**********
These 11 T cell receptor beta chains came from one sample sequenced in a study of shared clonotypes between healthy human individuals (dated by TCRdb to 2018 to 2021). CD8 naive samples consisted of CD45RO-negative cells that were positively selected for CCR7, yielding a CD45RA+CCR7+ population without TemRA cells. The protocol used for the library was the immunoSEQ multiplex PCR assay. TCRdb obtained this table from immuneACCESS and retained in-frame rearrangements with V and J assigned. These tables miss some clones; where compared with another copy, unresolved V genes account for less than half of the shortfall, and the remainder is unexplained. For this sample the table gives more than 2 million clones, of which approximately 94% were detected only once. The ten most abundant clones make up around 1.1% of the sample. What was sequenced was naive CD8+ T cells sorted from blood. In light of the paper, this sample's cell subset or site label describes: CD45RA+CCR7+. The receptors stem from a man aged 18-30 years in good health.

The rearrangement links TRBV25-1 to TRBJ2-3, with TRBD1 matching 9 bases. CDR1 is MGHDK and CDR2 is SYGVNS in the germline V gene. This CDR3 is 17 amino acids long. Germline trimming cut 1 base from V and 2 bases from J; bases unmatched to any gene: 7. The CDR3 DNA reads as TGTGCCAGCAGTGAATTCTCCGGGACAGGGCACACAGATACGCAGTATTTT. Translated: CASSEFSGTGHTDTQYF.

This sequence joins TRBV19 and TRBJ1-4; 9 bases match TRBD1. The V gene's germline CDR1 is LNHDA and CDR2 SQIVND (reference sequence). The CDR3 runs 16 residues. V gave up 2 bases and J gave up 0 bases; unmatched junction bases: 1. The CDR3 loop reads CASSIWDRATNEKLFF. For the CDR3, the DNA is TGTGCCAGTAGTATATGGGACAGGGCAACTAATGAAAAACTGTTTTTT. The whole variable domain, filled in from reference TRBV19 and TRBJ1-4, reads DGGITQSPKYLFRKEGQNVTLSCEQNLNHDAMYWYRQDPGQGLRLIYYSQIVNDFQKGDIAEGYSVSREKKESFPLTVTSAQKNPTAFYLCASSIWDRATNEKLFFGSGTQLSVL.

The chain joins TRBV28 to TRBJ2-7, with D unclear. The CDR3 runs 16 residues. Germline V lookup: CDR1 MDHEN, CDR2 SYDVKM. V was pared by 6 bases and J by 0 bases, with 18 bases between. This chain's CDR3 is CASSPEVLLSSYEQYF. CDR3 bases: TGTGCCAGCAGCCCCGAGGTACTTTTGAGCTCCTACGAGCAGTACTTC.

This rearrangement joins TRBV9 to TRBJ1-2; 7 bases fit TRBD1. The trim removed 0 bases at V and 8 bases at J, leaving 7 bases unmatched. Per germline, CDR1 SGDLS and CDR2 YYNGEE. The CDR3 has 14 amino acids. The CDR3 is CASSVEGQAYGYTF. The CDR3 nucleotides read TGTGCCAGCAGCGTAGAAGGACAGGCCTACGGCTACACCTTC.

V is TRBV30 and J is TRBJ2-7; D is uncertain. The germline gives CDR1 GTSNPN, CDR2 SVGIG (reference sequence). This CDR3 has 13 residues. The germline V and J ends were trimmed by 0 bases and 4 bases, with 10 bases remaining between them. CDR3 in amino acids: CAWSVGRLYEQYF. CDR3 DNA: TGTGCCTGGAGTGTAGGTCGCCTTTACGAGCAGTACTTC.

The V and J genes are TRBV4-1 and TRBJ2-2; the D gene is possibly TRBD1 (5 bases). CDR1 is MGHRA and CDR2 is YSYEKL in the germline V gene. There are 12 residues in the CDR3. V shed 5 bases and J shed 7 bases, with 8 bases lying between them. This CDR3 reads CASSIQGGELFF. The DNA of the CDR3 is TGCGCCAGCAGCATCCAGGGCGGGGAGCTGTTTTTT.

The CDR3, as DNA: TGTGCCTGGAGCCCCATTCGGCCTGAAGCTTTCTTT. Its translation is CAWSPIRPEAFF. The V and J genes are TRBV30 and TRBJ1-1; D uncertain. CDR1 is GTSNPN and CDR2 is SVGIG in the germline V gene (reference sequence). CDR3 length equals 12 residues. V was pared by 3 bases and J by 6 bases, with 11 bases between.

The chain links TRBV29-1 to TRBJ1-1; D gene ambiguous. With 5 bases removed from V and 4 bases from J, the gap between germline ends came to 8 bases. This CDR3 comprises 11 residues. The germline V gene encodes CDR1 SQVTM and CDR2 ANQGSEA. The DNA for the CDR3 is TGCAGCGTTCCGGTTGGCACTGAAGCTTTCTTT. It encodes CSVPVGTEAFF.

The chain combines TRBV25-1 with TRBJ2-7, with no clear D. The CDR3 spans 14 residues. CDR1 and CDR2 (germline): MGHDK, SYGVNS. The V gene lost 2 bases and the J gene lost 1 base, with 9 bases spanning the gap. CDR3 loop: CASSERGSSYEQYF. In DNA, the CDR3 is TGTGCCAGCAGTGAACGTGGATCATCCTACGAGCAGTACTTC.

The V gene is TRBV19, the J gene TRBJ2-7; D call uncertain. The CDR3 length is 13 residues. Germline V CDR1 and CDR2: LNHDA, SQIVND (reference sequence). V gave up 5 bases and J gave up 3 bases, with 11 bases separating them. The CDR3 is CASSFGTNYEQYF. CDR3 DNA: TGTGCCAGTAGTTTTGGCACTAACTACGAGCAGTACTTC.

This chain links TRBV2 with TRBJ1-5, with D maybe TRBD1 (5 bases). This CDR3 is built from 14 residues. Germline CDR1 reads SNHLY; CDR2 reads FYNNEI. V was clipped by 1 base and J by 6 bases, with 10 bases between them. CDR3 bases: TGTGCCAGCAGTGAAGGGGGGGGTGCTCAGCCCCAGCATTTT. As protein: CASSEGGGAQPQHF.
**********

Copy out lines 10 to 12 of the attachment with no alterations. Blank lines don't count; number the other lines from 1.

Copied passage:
The chain combines TRBV25-1 with TRBJ2-7, with no clear D. The CDR3 spans 14 residues. CDR1 and CDR2 (germline): MGHDK, SYGVNS. The V gene lost 2 bases and the J gene lost 1 base, with 9 bases spanning the gap. CDR3 loop: CASSERGSSYEQYF. In DNA, the CDR3 is TGTGCCAGCAGTGAACGTGGATCATCCTACGAGCAGTACTTC.

The V gene is TRBV19, the J gene TRBJ2-7; D call uncertain. The CDR3 length is 13 residues. Germline V CDR1 and CDR2: LNHDA, SQIVND (reference sequence). V gave up 5 bases and J gave up 3 bases, with 11 bases separating them. The CDR3 is CASSFGTNYEQYF. CDR3 DNA: TGTGCCAGTAGTTTTGGCACTAACTACGAGCAGTACTTC.

This chain links TRBV2 with TRBJ1-5, with D maybe TRBD1 (5 bases). This CDR3 is built from 14 residues. Germline CDR1 reads SNHLY; CDR2 reads FYNNEI. V was clipped by 1 base and J by 6 bases, with 10 bases between them. CDR3 bases: TGTGCCAGCAGTGAAGGGGGGGGTGCTCAGCCCCAGCATTTT. As protein: CASSEGGGAQPQHF.